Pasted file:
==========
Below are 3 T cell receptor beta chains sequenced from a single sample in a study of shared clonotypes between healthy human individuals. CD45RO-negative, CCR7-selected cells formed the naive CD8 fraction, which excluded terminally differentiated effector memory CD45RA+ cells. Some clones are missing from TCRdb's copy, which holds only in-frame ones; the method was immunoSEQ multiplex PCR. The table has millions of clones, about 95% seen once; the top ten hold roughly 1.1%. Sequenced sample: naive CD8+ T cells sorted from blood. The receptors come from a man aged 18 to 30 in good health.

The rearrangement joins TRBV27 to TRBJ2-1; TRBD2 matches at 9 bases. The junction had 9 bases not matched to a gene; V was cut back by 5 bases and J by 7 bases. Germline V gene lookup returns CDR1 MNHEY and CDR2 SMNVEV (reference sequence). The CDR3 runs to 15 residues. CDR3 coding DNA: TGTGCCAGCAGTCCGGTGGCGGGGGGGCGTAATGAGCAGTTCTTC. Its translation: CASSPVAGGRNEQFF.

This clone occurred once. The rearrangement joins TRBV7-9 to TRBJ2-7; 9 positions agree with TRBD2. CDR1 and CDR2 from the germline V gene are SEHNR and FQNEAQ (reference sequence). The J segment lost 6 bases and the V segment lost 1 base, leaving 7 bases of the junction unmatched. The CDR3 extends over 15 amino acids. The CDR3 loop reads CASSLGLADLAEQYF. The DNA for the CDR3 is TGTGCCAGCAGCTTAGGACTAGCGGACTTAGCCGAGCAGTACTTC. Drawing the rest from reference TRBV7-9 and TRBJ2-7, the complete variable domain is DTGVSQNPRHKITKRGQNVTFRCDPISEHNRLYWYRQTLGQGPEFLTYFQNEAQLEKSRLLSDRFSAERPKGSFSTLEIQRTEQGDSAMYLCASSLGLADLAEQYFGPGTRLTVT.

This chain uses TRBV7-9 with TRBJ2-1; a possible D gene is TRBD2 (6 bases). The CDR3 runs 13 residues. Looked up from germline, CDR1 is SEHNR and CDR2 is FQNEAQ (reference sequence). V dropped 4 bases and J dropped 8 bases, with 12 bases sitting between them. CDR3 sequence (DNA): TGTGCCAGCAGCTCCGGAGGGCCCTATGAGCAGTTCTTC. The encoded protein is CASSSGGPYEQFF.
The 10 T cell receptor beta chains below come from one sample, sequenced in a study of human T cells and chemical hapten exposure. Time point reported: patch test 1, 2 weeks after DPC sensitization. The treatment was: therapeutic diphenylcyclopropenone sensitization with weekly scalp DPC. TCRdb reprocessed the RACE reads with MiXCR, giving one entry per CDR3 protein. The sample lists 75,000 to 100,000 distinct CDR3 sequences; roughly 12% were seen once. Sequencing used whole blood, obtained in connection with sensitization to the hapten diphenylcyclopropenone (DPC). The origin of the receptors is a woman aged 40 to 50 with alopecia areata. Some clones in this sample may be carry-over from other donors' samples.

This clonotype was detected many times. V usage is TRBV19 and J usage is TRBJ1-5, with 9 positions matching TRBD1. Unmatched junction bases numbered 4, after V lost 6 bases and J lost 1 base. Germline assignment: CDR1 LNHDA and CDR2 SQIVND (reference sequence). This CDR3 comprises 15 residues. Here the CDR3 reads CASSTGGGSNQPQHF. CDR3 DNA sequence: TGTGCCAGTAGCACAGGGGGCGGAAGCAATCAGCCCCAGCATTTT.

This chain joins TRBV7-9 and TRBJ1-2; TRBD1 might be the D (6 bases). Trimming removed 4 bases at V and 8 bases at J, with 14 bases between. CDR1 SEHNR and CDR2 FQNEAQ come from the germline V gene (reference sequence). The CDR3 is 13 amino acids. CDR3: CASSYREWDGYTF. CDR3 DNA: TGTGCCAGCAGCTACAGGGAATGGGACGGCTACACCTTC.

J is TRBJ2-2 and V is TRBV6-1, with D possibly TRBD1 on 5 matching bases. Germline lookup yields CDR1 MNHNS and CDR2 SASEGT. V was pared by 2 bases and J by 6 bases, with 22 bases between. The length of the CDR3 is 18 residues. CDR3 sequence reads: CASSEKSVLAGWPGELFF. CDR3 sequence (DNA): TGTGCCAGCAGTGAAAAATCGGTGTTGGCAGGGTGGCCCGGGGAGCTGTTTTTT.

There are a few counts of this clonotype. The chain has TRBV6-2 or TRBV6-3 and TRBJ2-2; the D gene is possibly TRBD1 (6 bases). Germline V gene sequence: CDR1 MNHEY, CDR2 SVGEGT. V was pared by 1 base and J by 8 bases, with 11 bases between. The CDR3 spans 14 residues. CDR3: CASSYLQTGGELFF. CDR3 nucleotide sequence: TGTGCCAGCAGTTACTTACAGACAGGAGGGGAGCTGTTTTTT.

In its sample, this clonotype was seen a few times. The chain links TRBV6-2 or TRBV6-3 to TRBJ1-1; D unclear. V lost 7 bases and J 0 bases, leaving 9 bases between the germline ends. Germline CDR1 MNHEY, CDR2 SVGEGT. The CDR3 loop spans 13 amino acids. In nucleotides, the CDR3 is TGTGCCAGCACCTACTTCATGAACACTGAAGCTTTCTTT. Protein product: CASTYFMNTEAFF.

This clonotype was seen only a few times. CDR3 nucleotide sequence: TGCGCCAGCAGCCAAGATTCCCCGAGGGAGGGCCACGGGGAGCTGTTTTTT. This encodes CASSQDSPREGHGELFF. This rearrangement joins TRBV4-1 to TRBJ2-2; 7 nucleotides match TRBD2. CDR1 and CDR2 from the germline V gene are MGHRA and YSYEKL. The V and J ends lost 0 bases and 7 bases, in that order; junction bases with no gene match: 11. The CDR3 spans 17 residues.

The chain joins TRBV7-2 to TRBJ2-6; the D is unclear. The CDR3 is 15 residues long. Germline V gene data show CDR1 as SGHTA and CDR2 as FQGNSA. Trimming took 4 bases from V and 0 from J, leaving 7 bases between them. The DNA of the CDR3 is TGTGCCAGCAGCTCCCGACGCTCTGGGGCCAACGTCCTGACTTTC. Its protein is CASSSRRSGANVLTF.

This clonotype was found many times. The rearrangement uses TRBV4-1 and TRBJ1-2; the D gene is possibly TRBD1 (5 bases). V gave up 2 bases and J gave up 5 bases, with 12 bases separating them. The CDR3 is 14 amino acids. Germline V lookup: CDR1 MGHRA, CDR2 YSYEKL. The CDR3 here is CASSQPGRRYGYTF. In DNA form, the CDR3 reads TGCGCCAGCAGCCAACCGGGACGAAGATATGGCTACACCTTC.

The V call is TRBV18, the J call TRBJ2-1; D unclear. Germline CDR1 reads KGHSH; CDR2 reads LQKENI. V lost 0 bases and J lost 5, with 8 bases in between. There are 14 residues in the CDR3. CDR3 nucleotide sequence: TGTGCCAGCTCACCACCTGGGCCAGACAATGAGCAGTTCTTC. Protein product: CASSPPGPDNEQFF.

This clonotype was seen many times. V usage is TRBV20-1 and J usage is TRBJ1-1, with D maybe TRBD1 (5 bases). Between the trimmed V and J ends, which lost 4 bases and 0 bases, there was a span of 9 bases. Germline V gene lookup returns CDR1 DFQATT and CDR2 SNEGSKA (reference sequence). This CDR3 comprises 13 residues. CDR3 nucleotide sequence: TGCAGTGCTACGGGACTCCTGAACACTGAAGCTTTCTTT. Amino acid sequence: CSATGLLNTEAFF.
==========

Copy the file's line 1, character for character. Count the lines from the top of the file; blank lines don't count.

Below are 3 T cell receptor beta chains sequenced from a single sample in a study of shared clonotypes between healthy human individuals. CD45RO-negative, CCR7-selected cells formed the naive CD8 fraction, which excluded terminally differentiated effector memory CD45RA+ cells. Some clones are missing from TCRdb's copy, which holds only in-frame ones; the method was immunoSEQ multiplex PCR. The table has millions of clones, about 95% seen once; the top ten hold roughly 1.1%. Sequenced sample: naive CD8+ T cells sorted from blood. The receptors come from a man aged 18 to 30 in good health.